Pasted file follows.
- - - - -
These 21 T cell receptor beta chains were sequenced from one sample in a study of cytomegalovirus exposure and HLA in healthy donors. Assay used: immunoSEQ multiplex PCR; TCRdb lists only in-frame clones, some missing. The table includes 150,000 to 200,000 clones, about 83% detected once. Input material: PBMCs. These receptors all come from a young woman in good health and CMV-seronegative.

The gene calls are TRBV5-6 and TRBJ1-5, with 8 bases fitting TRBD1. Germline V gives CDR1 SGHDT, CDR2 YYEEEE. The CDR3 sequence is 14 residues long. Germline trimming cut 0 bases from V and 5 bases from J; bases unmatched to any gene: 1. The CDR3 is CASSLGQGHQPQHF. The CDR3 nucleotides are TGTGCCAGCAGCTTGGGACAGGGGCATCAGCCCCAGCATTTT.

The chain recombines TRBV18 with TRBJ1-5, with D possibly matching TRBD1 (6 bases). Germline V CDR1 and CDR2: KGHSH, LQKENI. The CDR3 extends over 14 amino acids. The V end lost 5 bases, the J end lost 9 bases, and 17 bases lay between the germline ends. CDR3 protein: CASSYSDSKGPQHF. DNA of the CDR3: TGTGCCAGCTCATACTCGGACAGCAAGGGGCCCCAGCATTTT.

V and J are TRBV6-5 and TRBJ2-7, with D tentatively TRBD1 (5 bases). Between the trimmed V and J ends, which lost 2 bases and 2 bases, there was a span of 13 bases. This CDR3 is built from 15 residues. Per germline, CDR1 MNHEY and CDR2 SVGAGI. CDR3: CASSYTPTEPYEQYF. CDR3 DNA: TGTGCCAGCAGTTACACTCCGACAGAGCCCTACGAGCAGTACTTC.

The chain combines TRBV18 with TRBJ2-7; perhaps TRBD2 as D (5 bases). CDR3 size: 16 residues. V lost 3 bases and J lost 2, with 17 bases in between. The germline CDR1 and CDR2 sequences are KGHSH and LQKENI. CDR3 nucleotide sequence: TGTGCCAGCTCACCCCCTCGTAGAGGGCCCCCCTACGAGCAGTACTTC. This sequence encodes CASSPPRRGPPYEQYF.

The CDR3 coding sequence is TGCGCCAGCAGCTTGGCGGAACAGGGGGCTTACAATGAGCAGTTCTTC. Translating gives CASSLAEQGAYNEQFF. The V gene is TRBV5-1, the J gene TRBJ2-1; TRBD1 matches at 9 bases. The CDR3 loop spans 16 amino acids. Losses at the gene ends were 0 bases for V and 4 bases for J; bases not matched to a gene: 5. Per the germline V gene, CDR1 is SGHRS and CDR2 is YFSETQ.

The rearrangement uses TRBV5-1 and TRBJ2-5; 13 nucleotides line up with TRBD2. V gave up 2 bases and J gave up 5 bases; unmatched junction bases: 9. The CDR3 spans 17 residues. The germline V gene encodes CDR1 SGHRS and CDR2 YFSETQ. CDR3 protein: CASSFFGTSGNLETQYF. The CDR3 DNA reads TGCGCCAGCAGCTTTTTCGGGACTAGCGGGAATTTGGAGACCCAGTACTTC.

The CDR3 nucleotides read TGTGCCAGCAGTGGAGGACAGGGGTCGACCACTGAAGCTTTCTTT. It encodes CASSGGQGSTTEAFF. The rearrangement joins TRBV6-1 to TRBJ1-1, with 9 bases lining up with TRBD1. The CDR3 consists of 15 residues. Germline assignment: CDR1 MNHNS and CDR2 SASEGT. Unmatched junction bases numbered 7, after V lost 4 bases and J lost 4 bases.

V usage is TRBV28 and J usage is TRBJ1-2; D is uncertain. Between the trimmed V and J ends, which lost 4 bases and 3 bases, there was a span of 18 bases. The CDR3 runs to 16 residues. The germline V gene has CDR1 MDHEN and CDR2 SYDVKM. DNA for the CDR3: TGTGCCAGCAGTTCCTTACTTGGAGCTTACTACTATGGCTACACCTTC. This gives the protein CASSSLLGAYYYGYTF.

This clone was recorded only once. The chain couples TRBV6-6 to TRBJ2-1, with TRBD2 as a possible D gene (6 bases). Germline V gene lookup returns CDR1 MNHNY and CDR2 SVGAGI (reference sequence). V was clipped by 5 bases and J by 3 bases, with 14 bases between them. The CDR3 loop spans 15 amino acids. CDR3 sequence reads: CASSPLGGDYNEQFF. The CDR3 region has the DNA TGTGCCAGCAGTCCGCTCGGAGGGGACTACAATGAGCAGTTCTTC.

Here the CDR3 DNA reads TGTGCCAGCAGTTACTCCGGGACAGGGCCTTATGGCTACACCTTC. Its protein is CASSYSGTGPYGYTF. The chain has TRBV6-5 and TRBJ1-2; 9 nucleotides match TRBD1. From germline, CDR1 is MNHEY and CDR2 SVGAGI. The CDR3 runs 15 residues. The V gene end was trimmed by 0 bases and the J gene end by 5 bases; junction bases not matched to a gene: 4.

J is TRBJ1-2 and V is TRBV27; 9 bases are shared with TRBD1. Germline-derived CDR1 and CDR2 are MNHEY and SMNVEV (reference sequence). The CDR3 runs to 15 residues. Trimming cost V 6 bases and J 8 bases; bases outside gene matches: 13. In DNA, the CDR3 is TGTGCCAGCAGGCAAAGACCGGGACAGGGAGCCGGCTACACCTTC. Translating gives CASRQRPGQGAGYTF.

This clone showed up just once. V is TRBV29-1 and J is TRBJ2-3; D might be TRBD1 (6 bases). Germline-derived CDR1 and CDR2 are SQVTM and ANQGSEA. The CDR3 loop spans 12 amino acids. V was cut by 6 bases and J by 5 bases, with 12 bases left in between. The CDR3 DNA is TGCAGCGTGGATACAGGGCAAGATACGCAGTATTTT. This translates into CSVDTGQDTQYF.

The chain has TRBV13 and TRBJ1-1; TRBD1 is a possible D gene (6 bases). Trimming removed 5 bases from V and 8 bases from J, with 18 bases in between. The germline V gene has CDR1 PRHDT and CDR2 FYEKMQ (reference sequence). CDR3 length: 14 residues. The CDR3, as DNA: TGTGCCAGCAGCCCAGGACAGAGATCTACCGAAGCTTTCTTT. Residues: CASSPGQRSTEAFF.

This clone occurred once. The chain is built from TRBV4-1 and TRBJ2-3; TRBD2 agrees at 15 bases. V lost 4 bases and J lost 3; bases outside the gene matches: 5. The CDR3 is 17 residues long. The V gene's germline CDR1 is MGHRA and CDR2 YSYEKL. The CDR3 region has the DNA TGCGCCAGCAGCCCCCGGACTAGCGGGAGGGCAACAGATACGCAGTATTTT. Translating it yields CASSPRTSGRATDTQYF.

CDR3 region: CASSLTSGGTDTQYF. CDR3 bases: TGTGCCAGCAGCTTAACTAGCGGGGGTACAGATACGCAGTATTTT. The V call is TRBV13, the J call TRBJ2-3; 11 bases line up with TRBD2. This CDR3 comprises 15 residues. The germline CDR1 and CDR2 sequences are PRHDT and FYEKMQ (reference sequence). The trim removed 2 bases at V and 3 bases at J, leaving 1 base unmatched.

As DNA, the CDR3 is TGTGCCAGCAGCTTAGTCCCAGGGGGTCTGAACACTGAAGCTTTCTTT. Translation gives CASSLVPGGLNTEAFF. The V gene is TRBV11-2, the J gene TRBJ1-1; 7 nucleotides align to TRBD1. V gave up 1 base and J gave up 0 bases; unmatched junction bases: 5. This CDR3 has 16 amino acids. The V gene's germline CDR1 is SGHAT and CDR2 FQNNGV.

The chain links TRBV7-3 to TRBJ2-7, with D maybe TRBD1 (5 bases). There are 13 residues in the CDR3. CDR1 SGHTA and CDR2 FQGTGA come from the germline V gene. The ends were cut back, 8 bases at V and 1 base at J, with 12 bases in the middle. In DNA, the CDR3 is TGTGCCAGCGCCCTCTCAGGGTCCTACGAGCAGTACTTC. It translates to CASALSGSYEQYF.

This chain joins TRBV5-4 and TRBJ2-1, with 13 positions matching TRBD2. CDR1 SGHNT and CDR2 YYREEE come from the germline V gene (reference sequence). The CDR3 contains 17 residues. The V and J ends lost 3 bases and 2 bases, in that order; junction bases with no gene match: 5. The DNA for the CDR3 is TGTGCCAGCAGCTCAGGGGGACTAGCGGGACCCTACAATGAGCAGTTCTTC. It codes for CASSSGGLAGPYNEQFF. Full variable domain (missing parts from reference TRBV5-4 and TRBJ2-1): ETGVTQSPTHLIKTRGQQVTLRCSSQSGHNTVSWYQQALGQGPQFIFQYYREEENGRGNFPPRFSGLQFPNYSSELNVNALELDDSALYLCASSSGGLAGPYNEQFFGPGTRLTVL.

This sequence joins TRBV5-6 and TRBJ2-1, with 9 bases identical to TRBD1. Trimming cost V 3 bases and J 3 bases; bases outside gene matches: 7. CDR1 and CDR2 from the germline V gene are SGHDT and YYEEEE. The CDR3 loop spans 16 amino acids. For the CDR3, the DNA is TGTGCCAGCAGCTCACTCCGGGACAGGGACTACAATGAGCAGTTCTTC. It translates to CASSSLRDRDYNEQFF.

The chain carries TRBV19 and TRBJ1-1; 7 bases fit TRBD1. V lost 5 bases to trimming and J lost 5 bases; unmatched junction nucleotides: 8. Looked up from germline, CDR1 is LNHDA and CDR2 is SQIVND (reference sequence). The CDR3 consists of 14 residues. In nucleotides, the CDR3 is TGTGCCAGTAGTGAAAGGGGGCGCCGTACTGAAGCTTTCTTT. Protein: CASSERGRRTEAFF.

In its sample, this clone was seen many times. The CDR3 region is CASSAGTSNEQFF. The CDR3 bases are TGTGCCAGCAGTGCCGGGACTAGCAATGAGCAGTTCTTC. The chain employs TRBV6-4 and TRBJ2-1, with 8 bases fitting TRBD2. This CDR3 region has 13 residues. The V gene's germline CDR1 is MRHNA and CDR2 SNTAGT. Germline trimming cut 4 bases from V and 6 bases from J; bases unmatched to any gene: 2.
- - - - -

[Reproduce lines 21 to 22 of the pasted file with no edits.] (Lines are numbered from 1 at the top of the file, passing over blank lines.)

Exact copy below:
The chain carries TRBV19 and TRBJ1-1; 7 bases fit TRBD1. V lost 5 bases to trimming and J lost 5 bases; unmatched junction nucleotides: 8. Looked up from germline, CDR1 is LNHDA and CDR2 is SQIVND (reference sequence). The CDR3 consists of 14 residues. In nucleotides, the CDR3 is TGTGCCAGTAGTGAAAGGGGGCGCCGTACTGAAGCTTTCTTT. Protein: CASSERGRRTEAFF.

In its sample, this clone was seen many times. The CDR3 region is CASSAGTSNEQFF. The CDR3 bases are TGTGCCAGCAGTGCCGGGACTAGCAATGAGCAGTTCTTC. The chain employs TRBV6-4 and TRBJ2-1, with 8 bases fitting TRBD2. This CDR3 region has 13 residues. The V gene's germline CDR1 is MRHNA and CDR2 SNTAGT. Germline trimming cut 4 bases from V and 6 bases from J; bases unmatched to any gene: 2.